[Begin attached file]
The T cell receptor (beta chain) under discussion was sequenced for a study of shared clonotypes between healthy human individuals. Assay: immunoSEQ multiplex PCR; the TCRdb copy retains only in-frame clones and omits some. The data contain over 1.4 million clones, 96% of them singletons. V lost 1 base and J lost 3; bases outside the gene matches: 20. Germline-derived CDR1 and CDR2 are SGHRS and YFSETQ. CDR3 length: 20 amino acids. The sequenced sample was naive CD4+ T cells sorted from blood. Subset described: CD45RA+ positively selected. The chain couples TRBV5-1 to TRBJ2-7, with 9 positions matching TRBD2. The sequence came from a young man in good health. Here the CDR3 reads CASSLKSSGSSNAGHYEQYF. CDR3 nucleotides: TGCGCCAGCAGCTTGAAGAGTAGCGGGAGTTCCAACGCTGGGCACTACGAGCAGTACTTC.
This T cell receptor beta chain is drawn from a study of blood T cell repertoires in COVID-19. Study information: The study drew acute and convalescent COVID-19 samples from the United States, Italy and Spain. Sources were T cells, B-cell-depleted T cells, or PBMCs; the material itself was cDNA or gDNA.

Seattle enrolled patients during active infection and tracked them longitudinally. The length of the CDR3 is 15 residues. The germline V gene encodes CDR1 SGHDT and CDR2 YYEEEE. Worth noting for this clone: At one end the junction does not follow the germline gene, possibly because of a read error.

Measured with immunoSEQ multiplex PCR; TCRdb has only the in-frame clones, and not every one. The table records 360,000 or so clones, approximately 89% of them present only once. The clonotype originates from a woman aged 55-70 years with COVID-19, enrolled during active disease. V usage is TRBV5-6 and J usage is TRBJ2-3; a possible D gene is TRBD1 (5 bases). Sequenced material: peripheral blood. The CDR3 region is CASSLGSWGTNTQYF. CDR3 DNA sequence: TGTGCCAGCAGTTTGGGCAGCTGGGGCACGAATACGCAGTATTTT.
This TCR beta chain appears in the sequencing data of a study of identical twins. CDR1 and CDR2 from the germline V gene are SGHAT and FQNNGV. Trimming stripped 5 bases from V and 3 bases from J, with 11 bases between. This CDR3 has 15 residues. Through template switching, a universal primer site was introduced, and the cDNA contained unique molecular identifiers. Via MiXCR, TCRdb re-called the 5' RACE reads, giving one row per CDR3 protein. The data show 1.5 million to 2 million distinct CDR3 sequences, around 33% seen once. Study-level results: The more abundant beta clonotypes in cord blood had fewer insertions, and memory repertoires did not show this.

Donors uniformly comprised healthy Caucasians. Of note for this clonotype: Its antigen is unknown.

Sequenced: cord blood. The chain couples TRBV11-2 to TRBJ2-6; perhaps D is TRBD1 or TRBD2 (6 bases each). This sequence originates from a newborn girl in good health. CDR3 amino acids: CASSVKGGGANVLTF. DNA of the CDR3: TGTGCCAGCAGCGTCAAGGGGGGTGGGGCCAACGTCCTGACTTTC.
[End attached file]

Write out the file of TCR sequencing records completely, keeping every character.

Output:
The T cell receptor (beta chain) under discussion was sequenced for a study of shared clonotypes between healthy human individuals. Assay: immunoSEQ multiplex PCR; the TCRdb copy retains only in-frame clones and omits some. The data contain over 1.4 million clones, 96% of them singletons. V lost 1 base and J lost 3; bases outside the gene matches: 20. Germline-derived CDR1 and CDR2 are SGHRS and YFSETQ. CDR3 length: 20 amino acids. The sequenced sample was naive CD4+ T cells sorted from blood. Subset described: CD45RA+ positively selected. The chain couples TRBV5-1 to TRBJ2-7, with 9 positions matching TRBD2. The sequence came from a young man in good health. Here the CDR3 reads CASSLKSSGSSNAGHYEQYF. CDR3 nucleotides: TGCGCCAGCAGCTTGAAGAGTAGCGGGAGTTCCAACGCTGGGCACTACGAGCAGTACTTC.
This T cell receptor beta chain is drawn from a study of blood T cell repertoires in COVID-19. Study information: The study drew acute and convalescent COVID-19 samples from the United States, Italy and Spain. Sources were T cells, B-cell-depleted T cells, or PBMCs; the material itself was cDNA or gDNA.

Seattle enrolled patients during active infection and tracked them longitudinally. The length of the CDR3 is 15 residues. The germline V gene encodes CDR1 SGHDT and CDR2 YYEEEE. Worth noting for this clone: At one end the junction does not follow the germline gene, possibly because of a read error.

Measured with immunoSEQ multiplex PCR; TCRdb has only the in-frame clones, and not every one. The table records 360,000 or so clones, approximately 89% of them present only once. The clonotype originates from a woman aged 55-70 years with COVID-19, enrolled during active disease. V usage is TRBV5-6 and J usage is TRBJ2-3; a possible D gene is TRBD1 (5 bases). Sequenced material: peripheral blood. The CDR3 region is CASSLGSWGTNTQYF. CDR3 DNA sequence: TGTGCCAGCAGTTTGGGCAGCTGGGGCACGAATACGCAGTATTTT.
This TCR beta chain appears in the sequencing data of a study of identical twins. CDR1 and CDR2 from the germline V gene are SGHAT and FQNNGV. Trimming stripped 5 bases from V and 3 bases from J, with 11 bases between. This CDR3 has 15 residues. Through template switching, a universal primer site was introduced, and the cDNA contained unique molecular identifiers. Via MiXCR, TCRdb re-called the 5' RACE reads, giving one row per CDR3 protein. The data show 1.5 million to 2 million distinct CDR3 sequences, around 33% seen once. Study-level results: The more abundant beta clonotypes in cord blood had fewer insertions, and memory repertoires did not show this.

Donors uniformly comprised healthy Caucasians. Of note for this clonotype: Its antigen is unknown.

Sequenced: cord blood. The chain couples TRBV11-2 to TRBJ2-6; perhaps D is TRBD1 or TRBD2 (6 bases each). This sequence originates from a newborn girl in good health. CDR3 amino acids: CASSVKGGGANVLTF. DNA of the CDR3: TGTGCCAGCAGCGTCAAGGGGGGTGGGGCCAACGTCCTGACTTTC.